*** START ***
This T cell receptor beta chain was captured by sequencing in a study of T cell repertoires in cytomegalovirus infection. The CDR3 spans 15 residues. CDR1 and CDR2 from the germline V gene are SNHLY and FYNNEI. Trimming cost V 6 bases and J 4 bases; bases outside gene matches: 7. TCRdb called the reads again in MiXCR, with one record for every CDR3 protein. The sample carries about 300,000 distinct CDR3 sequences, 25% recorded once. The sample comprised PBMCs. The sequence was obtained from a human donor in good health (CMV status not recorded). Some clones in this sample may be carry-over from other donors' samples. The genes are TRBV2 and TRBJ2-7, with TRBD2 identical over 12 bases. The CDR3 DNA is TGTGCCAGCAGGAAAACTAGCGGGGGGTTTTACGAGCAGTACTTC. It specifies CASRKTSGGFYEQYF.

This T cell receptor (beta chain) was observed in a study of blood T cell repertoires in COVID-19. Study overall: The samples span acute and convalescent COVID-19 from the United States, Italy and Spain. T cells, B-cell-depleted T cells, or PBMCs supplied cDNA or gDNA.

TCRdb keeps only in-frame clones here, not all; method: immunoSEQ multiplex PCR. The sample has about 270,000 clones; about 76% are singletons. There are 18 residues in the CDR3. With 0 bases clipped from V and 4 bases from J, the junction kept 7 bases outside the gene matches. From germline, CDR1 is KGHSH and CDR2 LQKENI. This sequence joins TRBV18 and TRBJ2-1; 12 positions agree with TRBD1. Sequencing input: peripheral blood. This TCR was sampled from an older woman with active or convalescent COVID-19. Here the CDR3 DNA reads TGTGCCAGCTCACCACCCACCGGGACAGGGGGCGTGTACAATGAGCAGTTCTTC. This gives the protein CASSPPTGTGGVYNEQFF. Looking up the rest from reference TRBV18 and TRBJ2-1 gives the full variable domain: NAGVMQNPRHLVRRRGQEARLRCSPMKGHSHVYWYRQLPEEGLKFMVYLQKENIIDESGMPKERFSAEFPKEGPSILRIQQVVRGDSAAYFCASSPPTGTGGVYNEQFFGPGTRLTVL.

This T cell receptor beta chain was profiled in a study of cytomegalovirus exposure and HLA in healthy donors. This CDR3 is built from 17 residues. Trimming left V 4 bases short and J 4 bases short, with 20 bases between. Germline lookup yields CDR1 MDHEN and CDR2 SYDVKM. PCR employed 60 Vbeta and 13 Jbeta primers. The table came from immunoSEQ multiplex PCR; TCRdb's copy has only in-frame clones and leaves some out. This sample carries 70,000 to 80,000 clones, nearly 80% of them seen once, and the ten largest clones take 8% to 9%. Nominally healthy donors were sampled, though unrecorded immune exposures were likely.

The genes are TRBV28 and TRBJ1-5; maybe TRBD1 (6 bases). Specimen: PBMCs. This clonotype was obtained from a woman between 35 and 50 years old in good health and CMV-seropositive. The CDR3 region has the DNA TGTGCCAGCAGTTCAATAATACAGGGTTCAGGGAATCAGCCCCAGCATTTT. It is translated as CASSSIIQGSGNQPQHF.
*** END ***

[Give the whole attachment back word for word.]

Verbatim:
This T cell receptor beta chain was captured by sequencing in a study of T cell repertoires in cytomegalovirus infection. The CDR3 spans 15 residues. CDR1 and CDR2 from the germline V gene are SNHLY and FYNNEI. Trimming cost V 6 bases and J 4 bases; bases outside gene matches: 7. TCRdb called the reads again in MiXCR, with one record for every CDR3 protein. The sample carries about 300,000 distinct CDR3 sequences, 25% recorded once. The sample comprised PBMCs. The sequence was obtained from a human donor in good health (CMV status not recorded). Some clones in this sample may be carry-over from other donors' samples. The genes are TRBV2 and TRBJ2-7, with TRBD2 identical over 12 bases. The CDR3 DNA is TGTGCCAGCAGGAAAACTAGCGGGGGGTTTTACGAGCAGTACTTC. It specifies CASRKTSGGFYEQYF.

This T cell receptor (beta chain) was observed in a study of blood T cell repertoires in COVID-19. Study overall: The samples span acute and convalescent COVID-19 from the United States, Italy and Spain. T cells, B-cell-depleted T cells, or PBMCs supplied cDNA or gDNA.

TCRdb keeps only in-frame clones here, not all; method: immunoSEQ multiplex PCR. The sample has about 270,000 clones; about 76% are singletons. There are 18 residues in the CDR3. With 0 bases clipped from V and 4 bases from J, the junction kept 7 bases outside the gene matches. From germline, CDR1 is KGHSH and CDR2 LQKENI. This sequence joins TRBV18 and TRBJ2-1; 12 positions agree with TRBD1. Sequencing input: peripheral blood. This TCR was sampled from an older woman with active or convalescent COVID-19. Here the CDR3 DNA reads TGTGCCAGCTCACCACCCACCGGGACAGGGGGCGTGTACAATGAGCAGTTCTTC. This gives the protein CASSPPTGTGGVYNEQFF. Looking up the rest from reference TRBV18 and TRBJ2-1 gives the full variable domain: NAGVMQNPRHLVRRRGQEARLRCSPMKGHSHVYWYRQLPEEGLKFMVYLQKENIIDESGMPKERFSAEFPKEGPSILRIQQVVRGDSAAYFCASSPPTGTGGVYNEQFFGPGTRLTVL.

This T cell receptor beta chain was profiled in a study of cytomegalovirus exposure and HLA in healthy donors. This CDR3 is built from 17 residues. Trimming left V 4 bases short and J 4 bases short, with 20 bases between. Germline lookup yields CDR1 MDHEN and CDR2 SYDVKM. PCR employed 60 Vbeta and 13 Jbeta primers. The table came from immunoSEQ multiplex PCR; TCRdb's copy has only in-frame clones and leaves some out. This sample carries 70,000 to 80,000 clones, nearly 80% of them seen once, and the ten largest clones take 8% to 9%. Nominally healthy donors were sampled, though unrecorded immune exposures were likely.

The genes are TRBV28 and TRBJ1-5; maybe TRBD1 (6 bases). Specimen: PBMCs. This clonotype was obtained from a woman between 35 and 50 years old in good health and CMV-seropositive. The CDR3 region has the DNA TGTGCCAGCAGTTCAATAATACAGGGTTCAGGGAATCAGCCCCAGCATTTT. It is translated as CASSSIIQGSGNQPQHF.